Very nice. Thanks for posting it, Beck!
Really? Ouch. For more awkward political kiss grossness, check out the HuffPost: http://www.huffingtonpost.com/2012/06/24/awkward-political-kisses-photos_n_1551485.html. They cared enough to give you a whole slide show.
On a side note: Recently, this site has exploded due to an article I wrote last week about Greece, NY school bus monitor, Karen Klein. You can read the original article here: http://rubberchickensociety.org/2012/06/22/you-got-400k-for-what-rcs-forced-to-call-bullshit-on-bus-monitor-debacle/.
First off, I’d like to thank everyone who commented. You created a really interesting discussion which appears to still be going on. Good job!
In the comments section, and on other newsfeeds and blogs that have picked up this article, I’ve been accused of a lot of things — from general total jerkishness to blaming the victim — many of which are probably true. These indictments have really made me think about how I reconcile crimes on what might be called my personal penalty balance sheet.
I guess that one of my biggest faults is that I am altogether too literal. For example, when people say things like, “There’s no excuse for this behavior,” or “Something like this shouldn’t happen to anyone ever,” I take them at their word. My logic says that if “something shouldn’t happen to anyone ever” that means that no matter what the situation, no matter if the person who is abused somehow encouraged it, the crime itself is prima facie wrong. Put differently, that in these cases the CRIME ITSELF bears enough wrongness, is heinous, or unfair enough, that anything that might have spurred it to happen to begin with has to be disregarded. Even in writing this, however, I see how our society doesn’t even begin to judge offenses in that way. That’s why I think that people were so up in arms about defending Karen Klein’s ability to do her job — because if she was just a bad employee, it makes her less of a victim, and (in our world) if Karen Klein WASN’T powerless to defend herself, then the CRIME is mitigated. How can that be correct? If the wrongdoing is heinous no matter who it’s directed at in any circumstance, then why does it matter whether Karen Klein was defenseless or the Grand Vizier of Hero Town? The simple answer: because it does. U.S. legal precedent is riddled with cases wherein the penalty for a crime is mitigated by the behavior of the victim. What about in literature? If stealing is wrong, and Jean Valjean steals a loaf of bread to feed his family, isn’t Jean Valjean wrong? It seems like the answer is, “Yes, but not THAT wrong. He HAD to.” How about Robin Hood? He sure kills a lot of people, and isn’t killing people WRONG? Can the answer truly be that, in reality, the wrongness of an act depends on who’s doing what to whom — that we really think, no matter what we say, that the ends justify the means? And, if that’s the case — WOW! Isn’t life just totally fucking unfair?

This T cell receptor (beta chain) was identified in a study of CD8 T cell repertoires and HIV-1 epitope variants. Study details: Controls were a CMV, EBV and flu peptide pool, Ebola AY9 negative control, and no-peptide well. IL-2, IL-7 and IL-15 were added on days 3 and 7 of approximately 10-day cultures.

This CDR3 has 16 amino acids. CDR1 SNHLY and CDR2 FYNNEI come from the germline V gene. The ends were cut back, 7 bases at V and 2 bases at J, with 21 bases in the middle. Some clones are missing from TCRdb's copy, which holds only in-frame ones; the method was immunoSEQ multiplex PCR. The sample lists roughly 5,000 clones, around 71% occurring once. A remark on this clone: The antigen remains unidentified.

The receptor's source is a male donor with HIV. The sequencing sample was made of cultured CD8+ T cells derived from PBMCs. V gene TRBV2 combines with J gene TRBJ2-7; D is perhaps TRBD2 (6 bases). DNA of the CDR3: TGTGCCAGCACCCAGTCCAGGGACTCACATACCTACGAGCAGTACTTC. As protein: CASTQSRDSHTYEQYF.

As promised, here are a couple of ethical story problems for y’all to work on. Enjoy.
Person A is driving without a license and gets T-boned at an intersection by Person B who runs a stop sign while driving drunk (but who is licensed). Whose fault is it? What if Person A was driving because they really needed a heroin fix and they were out on a mission to buy some drugs? What if Person A was driving their sick child to the emergency room?
Person A knowingly walks thought Murderville on Free Stabbing and Robbery Tuesday. Person A gets stabbed and robbed. Is Person A partially to blame for the incident? What if Person A is taking a risk for the thrill of it? What if Person A DIDN’T KNOW that the neighborhood was bad? What if Person A is a cop?